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The scene that takes us to this text occurs in the Udyoga-parva, wherein all the negotiations between the Pandavas and the Kauravas take place through messengers and ambassadors. King Dhritarashtra has just sent his own personal messenger Sanjaya to the Pandava camp to find out whether they really want war or they would agree to some terms. Sanjaya comes back during an evening, with the answer that they would, as a minimum, besatisfied with five villages for their ownership. But this answer he plans to reveal only in the court the next morning. Dhritarashtra is curious, impatient and excited, to know the answer. For he is afraid, very rightly, that once the war starts, all his hundred sons will be wiped out, more because of the sinful weight of the atrocities they had been committing on the Pandavas rather than the might of the Pandavas.

So that night he calls Vidhura, his younger brother – born of a lower caste woman and so not eligible to the throne, but acclaimed by all as the wisest man on Earth coupled with an erudite scholarship – to tell him all about justice, morals, fairplay and politics. Vidhura waxes eloquent on  these matters and this portion of the Mahabharata is called Vidhura-nIti, which is usually studied also as an independent work on political science and ethics. At the end of it, Vidhura concludes by saying that these do not constitute an end in themselves. The ultimate for man is not material greatness but it is the total release from the divine cycle of births and deaths and this is called Immortality (amRRitatvaM).

The word ‘amRRitatvaM’ catches the attention of the King. He wants to know more from Vidhura about this ‘Immortality’ that he is referring to.  While the war is round the corner the King is frantically fearful of its possible consequences and so he is ready to catch hold of any straw which smacks of ‘absence of death’.  Ignorant of the spiritual content of the words of Vidhura, he thinks ‘Immortality’ is exactly what he wants for his sons!

But Vidhura refuses to oblige; he tells the King that having been born of a Sudra woman, he (Vidhura) is not fit to teach the Kshatriya King any subject of Spirituality. So by his yogic powers he calls the divine sage Sanat-sujAta from the higher worlds, to teach Dhritarashtra about Immortality and the Ultimate Reality. Sanat-sujata arrives, and, in four chapters, of around 130 verses, gives a gist of what Spirituality is. Dhritarashtra is enraptured and keeps asking question after question. The whole night is spent in this interaction between the earthly King who is full of tamas and the divine sage who is full of sattva. The SanatsujAtiya thus turns out to be a beautiful synthesis of the entire world of Vedanta ShAstra, taught by the most authentic person.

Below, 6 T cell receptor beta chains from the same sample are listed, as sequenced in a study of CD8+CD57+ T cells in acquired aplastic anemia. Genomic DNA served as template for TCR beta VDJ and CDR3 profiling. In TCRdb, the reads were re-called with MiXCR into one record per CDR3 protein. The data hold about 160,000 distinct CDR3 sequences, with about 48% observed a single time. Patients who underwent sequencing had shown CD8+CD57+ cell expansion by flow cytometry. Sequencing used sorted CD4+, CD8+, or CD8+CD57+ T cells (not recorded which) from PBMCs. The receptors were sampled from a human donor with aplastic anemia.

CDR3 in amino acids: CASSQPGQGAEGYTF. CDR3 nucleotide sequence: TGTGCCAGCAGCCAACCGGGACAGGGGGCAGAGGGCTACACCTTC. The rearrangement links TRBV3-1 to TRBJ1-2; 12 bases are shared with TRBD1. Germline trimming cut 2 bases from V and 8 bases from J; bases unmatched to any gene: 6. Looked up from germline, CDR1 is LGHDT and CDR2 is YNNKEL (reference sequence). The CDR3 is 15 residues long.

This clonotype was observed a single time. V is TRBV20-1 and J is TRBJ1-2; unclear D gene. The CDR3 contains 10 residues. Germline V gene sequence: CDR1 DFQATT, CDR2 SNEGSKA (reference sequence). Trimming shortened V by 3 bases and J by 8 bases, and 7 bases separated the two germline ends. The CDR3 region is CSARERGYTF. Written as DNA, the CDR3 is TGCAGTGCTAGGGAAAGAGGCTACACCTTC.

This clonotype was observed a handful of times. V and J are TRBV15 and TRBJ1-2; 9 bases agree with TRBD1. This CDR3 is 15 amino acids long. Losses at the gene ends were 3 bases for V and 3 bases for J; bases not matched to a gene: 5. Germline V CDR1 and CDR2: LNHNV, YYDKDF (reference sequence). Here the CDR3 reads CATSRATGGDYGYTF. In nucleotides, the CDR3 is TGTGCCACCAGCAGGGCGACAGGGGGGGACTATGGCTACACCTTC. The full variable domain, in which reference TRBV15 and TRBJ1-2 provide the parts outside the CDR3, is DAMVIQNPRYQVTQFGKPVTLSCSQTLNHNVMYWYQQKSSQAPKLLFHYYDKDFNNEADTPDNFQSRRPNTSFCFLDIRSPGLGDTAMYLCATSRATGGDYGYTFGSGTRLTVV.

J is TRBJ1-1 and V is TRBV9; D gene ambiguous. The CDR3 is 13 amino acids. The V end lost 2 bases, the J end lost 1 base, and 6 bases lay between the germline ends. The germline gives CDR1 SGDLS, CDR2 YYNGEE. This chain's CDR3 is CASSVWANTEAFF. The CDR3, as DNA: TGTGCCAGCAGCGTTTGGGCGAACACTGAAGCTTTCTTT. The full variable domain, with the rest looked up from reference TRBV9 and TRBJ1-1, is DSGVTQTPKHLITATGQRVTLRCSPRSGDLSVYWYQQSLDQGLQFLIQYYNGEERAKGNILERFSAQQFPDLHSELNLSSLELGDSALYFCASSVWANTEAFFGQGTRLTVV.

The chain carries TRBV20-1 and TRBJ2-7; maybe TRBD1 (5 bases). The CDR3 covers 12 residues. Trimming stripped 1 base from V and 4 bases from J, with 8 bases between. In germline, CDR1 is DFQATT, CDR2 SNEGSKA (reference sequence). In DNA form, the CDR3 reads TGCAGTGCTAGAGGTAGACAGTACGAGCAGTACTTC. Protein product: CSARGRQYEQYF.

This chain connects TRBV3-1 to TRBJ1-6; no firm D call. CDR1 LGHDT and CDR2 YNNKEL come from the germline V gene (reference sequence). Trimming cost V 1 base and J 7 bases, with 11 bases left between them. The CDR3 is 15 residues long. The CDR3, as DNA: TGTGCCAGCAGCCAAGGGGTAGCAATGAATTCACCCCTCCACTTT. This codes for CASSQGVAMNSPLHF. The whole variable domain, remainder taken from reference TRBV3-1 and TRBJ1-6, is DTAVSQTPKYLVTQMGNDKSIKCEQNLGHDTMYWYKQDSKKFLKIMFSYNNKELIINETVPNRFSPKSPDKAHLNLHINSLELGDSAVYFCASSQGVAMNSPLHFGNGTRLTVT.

The importance of Sanat-sujAtIya for spiritual evolution may be inferred from the fact that Shankaracharya selects it as one of the only three pieces of spiritual literature from the Mahabharata for which he ever wrote elaborate commentaries – the other two being, Vishnu Sahasra-nAma and of course, the Bhagavad-Gita.

The first question that Dhritarashtra asks of Sanatsujata is:

What is this Immortality that I am hearing about? Is it possible to avoid death?

Sanat-sujata, without beating about the bush, goes straight into the subject and begins his discourse with a bang. “PramAda is death”, says he, “living without PramAda is Immortality”.

PramAdam vai mRRityum-ahaM bravImi. sadApramAdaM amRRitatvaM bravImi

 What is this pramAda, which Sanatsujata introduces so suddenly? ‘pramAda’ comes from the root verb ‘mad’ to be intoxicated, to be drunk. ‘PramAda’ means therefore intoxication, carelessness, negligence of duties. Shankara in his commentary, elaborates it: